Boy did the Chinese government pull a good April Fools joke on me. Here I thought all of this time internet censorship in China was all about protecting neitizens from “inappropriate” material, threats to the supremacy of the CCP and the ramblings from those good for nothing freedom of speech activists. Well, according to this article, it seems the government is seriously considering allowing access to foreign sites such as Facebook, Twitter and the lot but for a price. Now I don’t doubt that the original reasons behind internet censorship in China were aimed at quelling possible threats to the CCP and block neitizens from accessing unwanted material but with the accessibility of VPNs in China, is the Great Firewall of China really doing its job anymore or has it been sustained, IMO long beyond its time, in order to protect State-Owned Enterprises that party officials have heavily invested in?
In regards to WeChat the article stated, “The ingenious move to start charging Chinese users for free Internet services seems to be an expansion of the government’s plan that would require users to pay a fee for WeChat, a hitherto free mobile messaging service developed by China’s web giant Tencent. Tencent has repeatedly stated that it wants to keep WeChat free for its 300 million users, but the government has insisted on imposing fees in order to protect the voice and SMS business of China’s powerful state-owned telecom operators.”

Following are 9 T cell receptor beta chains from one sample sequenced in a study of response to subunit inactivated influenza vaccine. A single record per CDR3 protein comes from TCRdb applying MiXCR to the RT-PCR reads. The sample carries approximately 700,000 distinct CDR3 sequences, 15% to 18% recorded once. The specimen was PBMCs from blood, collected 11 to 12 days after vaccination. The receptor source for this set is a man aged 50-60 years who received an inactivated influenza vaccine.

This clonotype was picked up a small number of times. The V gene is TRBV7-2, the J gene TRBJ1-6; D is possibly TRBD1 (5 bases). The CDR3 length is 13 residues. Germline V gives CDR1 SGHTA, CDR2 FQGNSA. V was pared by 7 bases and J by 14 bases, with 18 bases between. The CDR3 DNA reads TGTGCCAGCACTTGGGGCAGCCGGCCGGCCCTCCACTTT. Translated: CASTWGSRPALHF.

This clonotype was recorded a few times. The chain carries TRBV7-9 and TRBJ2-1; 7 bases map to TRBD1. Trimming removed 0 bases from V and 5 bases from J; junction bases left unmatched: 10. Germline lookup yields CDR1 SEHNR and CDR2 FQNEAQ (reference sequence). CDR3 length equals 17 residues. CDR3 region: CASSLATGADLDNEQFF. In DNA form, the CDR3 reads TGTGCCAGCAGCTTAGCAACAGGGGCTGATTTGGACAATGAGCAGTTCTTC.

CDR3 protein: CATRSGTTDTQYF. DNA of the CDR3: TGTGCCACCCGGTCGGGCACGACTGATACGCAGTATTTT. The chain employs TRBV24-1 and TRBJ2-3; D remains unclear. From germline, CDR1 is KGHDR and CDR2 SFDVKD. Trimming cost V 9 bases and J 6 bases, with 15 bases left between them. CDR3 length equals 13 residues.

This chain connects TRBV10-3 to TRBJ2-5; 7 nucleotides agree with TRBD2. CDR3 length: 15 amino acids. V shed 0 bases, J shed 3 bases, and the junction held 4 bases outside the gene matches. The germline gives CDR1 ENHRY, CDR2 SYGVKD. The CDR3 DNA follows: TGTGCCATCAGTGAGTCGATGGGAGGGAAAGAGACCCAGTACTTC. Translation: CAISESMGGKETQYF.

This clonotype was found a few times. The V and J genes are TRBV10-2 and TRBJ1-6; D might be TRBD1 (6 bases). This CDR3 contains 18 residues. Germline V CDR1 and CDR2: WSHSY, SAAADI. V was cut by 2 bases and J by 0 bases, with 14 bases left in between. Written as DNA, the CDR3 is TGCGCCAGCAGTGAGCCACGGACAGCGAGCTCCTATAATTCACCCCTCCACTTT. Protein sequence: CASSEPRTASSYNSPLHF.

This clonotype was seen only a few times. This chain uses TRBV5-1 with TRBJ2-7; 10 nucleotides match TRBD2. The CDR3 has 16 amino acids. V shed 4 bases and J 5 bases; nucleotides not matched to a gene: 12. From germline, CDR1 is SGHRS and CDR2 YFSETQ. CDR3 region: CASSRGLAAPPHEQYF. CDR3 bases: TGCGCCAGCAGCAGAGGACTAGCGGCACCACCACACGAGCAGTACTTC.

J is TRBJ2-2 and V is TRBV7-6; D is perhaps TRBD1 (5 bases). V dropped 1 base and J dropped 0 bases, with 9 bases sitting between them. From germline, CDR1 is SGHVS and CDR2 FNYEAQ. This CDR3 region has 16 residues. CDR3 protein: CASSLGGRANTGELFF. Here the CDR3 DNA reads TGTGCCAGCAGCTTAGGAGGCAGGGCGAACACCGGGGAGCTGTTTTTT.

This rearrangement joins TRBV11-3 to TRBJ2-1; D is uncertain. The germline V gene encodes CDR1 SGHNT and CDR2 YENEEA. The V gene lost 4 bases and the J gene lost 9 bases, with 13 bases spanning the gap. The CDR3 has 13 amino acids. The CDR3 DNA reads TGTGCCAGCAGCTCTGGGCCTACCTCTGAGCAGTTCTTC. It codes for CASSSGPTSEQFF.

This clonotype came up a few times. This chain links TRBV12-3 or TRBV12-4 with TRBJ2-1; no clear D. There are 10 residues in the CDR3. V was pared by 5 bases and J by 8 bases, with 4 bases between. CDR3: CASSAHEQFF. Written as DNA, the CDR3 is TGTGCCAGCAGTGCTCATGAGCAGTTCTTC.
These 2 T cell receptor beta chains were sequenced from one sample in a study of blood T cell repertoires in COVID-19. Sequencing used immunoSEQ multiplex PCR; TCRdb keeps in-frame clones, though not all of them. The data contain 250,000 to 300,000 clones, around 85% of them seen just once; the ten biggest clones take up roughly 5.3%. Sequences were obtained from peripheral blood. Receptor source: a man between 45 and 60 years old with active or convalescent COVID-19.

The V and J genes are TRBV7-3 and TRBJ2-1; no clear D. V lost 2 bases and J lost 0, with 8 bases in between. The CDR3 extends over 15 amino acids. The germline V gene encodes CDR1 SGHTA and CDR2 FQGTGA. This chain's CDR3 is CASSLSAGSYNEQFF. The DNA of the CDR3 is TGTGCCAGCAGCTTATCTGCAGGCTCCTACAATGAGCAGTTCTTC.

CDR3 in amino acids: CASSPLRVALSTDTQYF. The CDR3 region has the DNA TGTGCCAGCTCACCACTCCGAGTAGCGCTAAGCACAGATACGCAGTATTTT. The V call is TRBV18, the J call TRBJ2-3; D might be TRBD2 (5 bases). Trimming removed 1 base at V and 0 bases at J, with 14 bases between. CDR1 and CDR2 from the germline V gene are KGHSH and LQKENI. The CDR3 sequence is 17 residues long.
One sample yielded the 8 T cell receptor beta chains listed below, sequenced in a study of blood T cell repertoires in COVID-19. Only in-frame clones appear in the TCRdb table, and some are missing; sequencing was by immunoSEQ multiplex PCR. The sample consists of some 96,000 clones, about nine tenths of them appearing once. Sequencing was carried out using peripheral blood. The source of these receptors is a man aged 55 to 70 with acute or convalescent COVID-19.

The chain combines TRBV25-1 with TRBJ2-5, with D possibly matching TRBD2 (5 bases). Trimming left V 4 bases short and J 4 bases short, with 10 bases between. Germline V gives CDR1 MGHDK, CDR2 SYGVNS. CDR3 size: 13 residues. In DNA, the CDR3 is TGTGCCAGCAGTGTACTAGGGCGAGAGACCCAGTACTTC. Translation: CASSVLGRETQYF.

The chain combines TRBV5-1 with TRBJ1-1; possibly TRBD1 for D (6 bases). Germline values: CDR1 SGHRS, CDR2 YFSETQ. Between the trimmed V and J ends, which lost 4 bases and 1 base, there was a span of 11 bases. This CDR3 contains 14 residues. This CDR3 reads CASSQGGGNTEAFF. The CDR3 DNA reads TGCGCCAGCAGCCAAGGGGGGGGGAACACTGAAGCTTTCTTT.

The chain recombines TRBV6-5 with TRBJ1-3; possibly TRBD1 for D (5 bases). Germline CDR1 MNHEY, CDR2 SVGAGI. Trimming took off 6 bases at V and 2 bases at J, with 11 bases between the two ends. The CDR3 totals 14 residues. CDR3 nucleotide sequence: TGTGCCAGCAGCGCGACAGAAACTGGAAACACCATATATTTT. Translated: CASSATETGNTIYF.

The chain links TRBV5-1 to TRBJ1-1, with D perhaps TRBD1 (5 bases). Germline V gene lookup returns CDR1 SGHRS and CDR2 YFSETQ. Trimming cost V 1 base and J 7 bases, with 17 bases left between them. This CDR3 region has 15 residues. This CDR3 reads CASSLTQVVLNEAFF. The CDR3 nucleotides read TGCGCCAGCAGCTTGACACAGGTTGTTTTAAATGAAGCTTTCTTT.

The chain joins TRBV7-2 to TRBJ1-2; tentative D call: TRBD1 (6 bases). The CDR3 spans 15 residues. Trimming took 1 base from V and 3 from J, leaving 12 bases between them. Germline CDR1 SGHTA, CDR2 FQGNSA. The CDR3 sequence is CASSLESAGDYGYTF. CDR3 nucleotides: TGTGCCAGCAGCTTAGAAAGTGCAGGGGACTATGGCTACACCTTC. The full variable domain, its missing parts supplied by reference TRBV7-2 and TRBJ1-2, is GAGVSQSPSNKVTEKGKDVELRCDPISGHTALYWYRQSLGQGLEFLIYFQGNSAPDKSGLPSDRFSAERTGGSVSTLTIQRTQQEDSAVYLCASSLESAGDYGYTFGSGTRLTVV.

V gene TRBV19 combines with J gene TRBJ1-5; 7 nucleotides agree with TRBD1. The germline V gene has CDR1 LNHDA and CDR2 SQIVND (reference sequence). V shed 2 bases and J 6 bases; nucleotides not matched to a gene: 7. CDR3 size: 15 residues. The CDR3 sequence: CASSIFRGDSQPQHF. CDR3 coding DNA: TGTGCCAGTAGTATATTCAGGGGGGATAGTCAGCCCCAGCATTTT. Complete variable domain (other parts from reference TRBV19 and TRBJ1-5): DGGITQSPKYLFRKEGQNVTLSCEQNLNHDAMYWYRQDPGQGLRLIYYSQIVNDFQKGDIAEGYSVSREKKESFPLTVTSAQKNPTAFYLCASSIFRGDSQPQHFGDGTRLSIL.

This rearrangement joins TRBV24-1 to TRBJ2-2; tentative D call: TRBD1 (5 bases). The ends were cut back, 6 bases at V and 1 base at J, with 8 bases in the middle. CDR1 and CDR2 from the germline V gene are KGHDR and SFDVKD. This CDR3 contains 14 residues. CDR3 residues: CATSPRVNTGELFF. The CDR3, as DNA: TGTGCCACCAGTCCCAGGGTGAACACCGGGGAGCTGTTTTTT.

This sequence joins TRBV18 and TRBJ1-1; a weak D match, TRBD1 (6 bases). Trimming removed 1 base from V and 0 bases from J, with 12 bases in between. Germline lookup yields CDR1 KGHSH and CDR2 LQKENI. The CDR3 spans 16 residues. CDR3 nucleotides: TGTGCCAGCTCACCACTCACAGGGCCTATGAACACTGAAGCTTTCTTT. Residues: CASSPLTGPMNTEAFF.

I honestly think that this is the true side of the perpetuation of the Great Firewall of China that the government would not like everyone to see. I think we could very well see the fall of the Great Firewall of China in the name of a quick buck. Like the article stated China’s 564 million internet users are a relatively untapped market that have the potential of yielding a huge return even if it means putting up with a tweet about a controversial topic or a photo on Facebook negatively portraying the CCP.